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Researchers develop experimental mRNA avian flu vaccine

Penn Researchers Develop Experimental mRNA Avian Flu Vaccine
Clade H5 HA mRNA-LNP vaccine elicits robust CD8+ T cell responses. Credit: Nature Communications (2024). DOI: 10.1038/s41467-024-48555-z

An experimental mRNA vaccine against avian influenza virus H5N1 is highly effective in preventing severe illness and death in preclinical models. The vaccine could potentially help manage the outbreak of the H5N1 virus currently circulating in birds and cattle in the United States, and prevent human infections with the virus, according to research from the Perelman School of Medicine at the University of Pennsylvania, published today in Nature Communications.

"The mRNA technology allows us to be much more agile in developing vaccines; we can start creating a mRNA vaccine within hours of sequencing a new viral strain with pandemic potential," said Scott Hensley, Ph.D., a professor of Microbiology at the Perelman School of Medicine. "During previous influenza pandemics, like the 2009 H1N1 pandemic, vaccines were difficult to manufacture and did not become available until after the initial pandemic waves subsided."

Hensley and his laboratory collaborated in the study with the laboratory of mRNA vaccine pioneer and Nobel Prize winner, Drew Weissman, MD, Ph.D., the Roberts Family Professor in Vaccine Research and Director of Vaccine Research at Penn Medicine.

"Before 2020, experts thought the posed the greatest risk of causing a pandemic, and we had limited options for creating a vaccine if that had happened," said Weissman. "COVID-19 showed us the power of mRNA-based vaccines as a tool to protect humans from emerging viruses quickly, and we are better prepared now to respond to a variety of viruses with pandemic potential, including influenza"

Most influenza vaccines are egg-based, where experts inject fertilized with what they predict will be the dominant viral strain, let it replicate, and then inactivate the virus to use in the flu shots distributed globally.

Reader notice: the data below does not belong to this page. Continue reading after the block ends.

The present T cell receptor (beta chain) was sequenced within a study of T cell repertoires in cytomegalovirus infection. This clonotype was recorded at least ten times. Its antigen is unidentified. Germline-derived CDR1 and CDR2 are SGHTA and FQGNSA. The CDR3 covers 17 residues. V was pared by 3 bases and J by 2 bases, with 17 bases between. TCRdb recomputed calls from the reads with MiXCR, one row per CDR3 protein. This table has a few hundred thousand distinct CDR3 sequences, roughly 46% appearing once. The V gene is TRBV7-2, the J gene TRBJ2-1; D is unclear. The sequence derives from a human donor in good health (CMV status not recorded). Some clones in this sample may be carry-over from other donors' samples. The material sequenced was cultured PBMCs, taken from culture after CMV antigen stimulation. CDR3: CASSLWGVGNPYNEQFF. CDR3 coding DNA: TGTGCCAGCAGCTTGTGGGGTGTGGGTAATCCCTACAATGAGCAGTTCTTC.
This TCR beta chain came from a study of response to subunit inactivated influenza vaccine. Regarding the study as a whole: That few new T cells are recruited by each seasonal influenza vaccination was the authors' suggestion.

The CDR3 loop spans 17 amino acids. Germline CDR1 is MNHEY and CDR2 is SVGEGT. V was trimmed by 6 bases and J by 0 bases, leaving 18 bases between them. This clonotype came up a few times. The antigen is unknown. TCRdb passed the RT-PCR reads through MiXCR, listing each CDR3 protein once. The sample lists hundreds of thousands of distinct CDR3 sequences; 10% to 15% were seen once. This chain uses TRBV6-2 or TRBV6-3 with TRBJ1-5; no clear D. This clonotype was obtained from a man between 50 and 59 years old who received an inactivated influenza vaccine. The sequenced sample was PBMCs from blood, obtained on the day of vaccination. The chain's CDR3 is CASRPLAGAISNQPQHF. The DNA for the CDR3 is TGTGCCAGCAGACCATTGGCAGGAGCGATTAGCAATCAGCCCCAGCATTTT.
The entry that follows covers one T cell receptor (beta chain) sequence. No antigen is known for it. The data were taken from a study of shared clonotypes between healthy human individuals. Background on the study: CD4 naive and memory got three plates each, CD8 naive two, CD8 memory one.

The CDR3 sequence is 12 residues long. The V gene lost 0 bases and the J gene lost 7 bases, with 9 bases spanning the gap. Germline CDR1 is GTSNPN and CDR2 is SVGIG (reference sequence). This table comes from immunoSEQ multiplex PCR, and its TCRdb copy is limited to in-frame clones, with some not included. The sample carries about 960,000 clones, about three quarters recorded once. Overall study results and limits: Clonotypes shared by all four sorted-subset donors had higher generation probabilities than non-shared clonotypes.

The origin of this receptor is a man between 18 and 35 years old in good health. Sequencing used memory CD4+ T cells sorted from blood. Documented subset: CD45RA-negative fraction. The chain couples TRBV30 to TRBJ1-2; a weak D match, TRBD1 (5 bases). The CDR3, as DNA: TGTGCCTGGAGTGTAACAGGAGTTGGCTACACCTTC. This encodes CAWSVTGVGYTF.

However, viruses must first be adapted to replicate in fertilized eggs before these conventional vaccines can be produced, which can take up to six months, presenting potential problems for quickly producing vaccine when it's needed most during the first few months of a pandemic. mRNA vaccines are easily and quickly adapted to protect against different strains of influenza viruses, and don't require eggs for their development.

The Penn researchers developed an mRNA vaccine targeting a specific subtype of the H5N1 virus that is circulating widely in birds and cattle. While it rarely infects humans, some fear that the virus may evolve and cause a human . The researchers found that the vaccine elicited a strong antibody and T cell response in mice and ferrets. What's more, the animals maintained high levels of antibodies even a year after vaccination.

Additionally, the researchers found that vaccinated animals who were subsequently infected with H5N1 cleared the virus more rapidly and displayed fewer symptoms than unvaccinated controls. The researchers also note that all of the vaccinated animals survived following H5N1 infection, whereas all the unvaccinated animals died.

Finally, researchers compared the mRNA vaccine response in mice to their response to a traditional egg-based vaccine and found that the mRNA vaccine was just as effective; both vaccines elicited strong antibody responses, regardless of prior seasonal flu exposures.

More information: Colleen Furey et al, Development of a nucleoside-modified mRNA vaccine against clade H5 highly pathogenic avian influenza virus, Nature Communications (2024). DOI: 10.1038/s41467-024-48555-z

Journal information: Nature Communications
Citation: Researchers develop experimental mRNA avian flu vaccine (2024, May 23) retrieved 21 June 2024 from
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